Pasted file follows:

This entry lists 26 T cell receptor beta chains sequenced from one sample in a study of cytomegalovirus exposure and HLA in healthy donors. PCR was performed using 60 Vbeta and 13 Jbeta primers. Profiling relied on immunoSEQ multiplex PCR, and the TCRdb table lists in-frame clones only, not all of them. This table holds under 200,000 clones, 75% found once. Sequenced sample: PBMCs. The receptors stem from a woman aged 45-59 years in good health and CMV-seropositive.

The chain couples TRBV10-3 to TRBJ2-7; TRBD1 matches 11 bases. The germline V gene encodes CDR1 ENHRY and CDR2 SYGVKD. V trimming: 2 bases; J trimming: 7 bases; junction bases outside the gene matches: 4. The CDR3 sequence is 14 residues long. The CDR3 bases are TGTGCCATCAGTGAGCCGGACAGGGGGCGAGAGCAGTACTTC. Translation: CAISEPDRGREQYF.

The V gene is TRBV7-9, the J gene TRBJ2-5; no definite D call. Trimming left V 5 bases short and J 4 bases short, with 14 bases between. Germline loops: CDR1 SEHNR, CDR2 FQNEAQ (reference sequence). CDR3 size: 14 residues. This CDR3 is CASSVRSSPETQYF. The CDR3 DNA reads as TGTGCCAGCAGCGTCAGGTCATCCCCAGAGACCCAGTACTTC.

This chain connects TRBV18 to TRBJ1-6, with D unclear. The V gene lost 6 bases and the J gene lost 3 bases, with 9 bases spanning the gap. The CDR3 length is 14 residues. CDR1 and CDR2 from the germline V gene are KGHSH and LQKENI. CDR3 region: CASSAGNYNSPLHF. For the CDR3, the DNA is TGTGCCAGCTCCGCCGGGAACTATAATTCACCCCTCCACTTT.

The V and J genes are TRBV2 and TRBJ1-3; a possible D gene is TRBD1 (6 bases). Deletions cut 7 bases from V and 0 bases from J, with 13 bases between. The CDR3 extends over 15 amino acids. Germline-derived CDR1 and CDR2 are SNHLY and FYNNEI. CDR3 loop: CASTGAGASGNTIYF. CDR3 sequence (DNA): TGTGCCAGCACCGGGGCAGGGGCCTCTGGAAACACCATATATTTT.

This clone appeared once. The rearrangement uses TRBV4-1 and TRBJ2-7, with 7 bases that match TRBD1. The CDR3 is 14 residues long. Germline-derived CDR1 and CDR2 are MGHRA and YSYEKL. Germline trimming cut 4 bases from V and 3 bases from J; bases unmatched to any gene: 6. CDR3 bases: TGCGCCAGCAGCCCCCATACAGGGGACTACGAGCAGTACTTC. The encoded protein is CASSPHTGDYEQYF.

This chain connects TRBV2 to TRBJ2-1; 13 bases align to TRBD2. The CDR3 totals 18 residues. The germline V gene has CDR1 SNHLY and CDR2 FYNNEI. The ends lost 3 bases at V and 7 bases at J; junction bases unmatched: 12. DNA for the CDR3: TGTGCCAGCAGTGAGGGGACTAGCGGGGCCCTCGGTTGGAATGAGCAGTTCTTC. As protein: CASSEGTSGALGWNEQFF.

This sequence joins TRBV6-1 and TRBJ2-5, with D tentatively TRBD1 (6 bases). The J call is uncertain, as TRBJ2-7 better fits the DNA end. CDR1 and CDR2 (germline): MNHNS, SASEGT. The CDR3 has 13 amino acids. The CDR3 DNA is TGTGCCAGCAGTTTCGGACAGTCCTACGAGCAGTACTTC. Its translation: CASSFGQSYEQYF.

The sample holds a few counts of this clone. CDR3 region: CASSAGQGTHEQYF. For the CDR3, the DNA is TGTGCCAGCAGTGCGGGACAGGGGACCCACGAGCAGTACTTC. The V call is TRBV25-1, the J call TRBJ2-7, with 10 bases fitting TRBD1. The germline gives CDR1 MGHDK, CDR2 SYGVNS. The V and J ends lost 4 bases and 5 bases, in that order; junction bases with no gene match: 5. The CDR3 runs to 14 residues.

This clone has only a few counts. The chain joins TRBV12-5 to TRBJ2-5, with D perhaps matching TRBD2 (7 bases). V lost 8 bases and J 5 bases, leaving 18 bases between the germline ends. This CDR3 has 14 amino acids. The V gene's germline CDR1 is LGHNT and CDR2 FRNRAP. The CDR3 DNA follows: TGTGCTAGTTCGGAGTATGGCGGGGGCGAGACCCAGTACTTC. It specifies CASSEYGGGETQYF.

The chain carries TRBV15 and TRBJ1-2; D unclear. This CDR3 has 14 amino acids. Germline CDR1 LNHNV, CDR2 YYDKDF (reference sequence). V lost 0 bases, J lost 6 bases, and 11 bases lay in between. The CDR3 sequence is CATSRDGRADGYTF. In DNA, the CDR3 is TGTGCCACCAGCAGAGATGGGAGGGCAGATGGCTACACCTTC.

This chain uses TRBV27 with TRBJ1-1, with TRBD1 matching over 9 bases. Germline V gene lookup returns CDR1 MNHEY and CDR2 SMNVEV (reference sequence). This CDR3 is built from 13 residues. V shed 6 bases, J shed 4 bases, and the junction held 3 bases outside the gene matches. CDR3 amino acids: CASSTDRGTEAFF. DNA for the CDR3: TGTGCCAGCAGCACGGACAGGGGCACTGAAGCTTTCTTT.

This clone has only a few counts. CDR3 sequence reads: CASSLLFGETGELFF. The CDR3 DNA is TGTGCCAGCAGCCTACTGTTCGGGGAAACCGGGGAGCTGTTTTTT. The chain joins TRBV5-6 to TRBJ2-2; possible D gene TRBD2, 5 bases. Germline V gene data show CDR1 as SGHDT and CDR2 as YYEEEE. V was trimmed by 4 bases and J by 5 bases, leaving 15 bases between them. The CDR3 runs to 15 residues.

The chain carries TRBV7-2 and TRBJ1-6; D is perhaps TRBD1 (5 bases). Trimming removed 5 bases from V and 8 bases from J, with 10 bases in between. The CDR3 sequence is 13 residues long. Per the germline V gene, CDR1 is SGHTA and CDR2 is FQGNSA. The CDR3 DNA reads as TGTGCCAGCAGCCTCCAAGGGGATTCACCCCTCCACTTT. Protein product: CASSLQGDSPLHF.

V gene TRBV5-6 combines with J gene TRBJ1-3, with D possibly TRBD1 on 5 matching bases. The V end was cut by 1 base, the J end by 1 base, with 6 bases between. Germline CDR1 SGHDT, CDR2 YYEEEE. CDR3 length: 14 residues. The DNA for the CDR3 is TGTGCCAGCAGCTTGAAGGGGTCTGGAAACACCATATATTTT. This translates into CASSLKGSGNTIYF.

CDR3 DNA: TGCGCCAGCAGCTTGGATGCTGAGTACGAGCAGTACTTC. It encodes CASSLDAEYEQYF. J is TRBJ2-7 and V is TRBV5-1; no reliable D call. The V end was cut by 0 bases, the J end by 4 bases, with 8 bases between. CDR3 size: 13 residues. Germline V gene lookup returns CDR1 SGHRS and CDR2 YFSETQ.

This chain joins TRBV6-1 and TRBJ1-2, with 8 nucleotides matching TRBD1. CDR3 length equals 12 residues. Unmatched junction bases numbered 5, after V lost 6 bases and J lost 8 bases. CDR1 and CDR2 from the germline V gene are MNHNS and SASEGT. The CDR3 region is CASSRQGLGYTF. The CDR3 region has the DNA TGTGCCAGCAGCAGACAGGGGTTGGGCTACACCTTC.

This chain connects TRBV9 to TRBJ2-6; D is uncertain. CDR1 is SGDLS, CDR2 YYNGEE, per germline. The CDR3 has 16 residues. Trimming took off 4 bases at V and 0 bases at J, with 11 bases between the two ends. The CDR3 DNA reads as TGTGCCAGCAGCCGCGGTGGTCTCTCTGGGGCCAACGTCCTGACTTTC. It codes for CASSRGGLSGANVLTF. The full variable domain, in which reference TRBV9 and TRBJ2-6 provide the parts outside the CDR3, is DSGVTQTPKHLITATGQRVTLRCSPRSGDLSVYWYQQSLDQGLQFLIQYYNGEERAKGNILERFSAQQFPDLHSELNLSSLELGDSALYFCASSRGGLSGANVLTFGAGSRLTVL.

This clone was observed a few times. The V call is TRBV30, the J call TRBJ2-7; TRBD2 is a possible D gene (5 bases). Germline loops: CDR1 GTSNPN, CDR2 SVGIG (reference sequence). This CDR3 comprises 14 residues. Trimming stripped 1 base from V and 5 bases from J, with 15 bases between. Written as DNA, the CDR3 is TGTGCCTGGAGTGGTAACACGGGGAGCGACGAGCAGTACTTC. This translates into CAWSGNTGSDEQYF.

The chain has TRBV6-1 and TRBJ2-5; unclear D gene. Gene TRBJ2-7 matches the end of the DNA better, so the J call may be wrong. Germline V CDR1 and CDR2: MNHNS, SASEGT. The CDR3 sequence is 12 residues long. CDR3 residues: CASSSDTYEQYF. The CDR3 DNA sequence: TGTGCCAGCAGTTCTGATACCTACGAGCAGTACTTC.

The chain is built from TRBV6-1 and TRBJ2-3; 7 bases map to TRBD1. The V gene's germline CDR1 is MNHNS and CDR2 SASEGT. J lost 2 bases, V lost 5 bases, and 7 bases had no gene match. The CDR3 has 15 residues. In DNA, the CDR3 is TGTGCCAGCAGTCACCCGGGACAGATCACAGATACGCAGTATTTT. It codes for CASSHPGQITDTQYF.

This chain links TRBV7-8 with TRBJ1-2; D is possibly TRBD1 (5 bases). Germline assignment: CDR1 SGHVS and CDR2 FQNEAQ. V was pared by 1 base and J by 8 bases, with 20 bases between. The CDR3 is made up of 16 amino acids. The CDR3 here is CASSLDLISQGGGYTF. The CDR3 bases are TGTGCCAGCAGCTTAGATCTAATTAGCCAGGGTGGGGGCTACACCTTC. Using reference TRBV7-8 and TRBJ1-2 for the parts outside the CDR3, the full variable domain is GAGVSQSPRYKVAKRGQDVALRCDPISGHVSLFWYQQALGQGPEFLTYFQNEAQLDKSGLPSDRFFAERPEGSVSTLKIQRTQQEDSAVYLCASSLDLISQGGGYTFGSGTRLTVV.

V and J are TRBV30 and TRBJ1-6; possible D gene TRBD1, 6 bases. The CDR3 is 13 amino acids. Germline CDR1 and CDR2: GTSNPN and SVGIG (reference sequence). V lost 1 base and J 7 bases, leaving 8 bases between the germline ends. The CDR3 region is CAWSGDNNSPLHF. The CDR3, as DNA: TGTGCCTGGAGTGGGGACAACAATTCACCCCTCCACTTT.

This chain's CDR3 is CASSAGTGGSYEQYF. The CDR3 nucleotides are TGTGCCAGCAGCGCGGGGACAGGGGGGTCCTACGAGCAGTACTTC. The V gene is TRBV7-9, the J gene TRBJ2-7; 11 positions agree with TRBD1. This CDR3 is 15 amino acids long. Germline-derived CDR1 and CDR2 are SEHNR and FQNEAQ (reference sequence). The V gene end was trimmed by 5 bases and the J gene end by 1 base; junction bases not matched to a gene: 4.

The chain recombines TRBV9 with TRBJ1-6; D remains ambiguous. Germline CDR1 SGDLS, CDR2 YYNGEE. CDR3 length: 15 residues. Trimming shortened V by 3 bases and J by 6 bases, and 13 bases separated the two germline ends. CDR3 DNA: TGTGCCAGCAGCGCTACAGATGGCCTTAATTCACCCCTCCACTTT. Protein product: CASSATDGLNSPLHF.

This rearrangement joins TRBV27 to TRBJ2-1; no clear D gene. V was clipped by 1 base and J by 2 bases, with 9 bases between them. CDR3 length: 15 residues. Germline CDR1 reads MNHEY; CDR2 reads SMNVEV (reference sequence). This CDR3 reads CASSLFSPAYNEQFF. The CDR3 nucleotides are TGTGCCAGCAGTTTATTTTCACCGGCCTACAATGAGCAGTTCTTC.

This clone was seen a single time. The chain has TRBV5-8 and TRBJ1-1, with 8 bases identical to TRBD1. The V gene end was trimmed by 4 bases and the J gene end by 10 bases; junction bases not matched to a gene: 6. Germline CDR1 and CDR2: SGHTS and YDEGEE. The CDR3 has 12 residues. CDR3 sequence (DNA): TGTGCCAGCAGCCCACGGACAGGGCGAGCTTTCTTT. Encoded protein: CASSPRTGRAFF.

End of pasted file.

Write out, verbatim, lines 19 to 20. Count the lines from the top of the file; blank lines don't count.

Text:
This clone was observed a few times. The V call is TRBV30, the J call TRBJ2-7; TRBD2 is a possible D gene (5 bases). Germline loops: CDR1 GTSNPN, CDR2 SVGIG (reference sequence). This CDR3 comprises 14 residues. Trimming stripped 1 base from V and 5 bases from J, with 15 bases between. Written as DNA, the CDR3 is TGTGCCTGGAGTGGTAACACGGGGAGCGACGAGCAGTACTTC. This translates into CAWSGNTGSDEQYF.

The chain has TRBV6-1 and TRBJ2-5; unclear D gene. Gene TRBJ2-7 matches the end of the DNA better, so the J call may be wrong. Germline V CDR1 and CDR2: MNHNS, SASEGT. The CDR3 sequence is 12 residues long. CDR3 residues: CASSSDTYEQYF. The CDR3 DNA sequence: TGTGCCAGCAGTTCTGATACCTACGAGCAGTACTTC.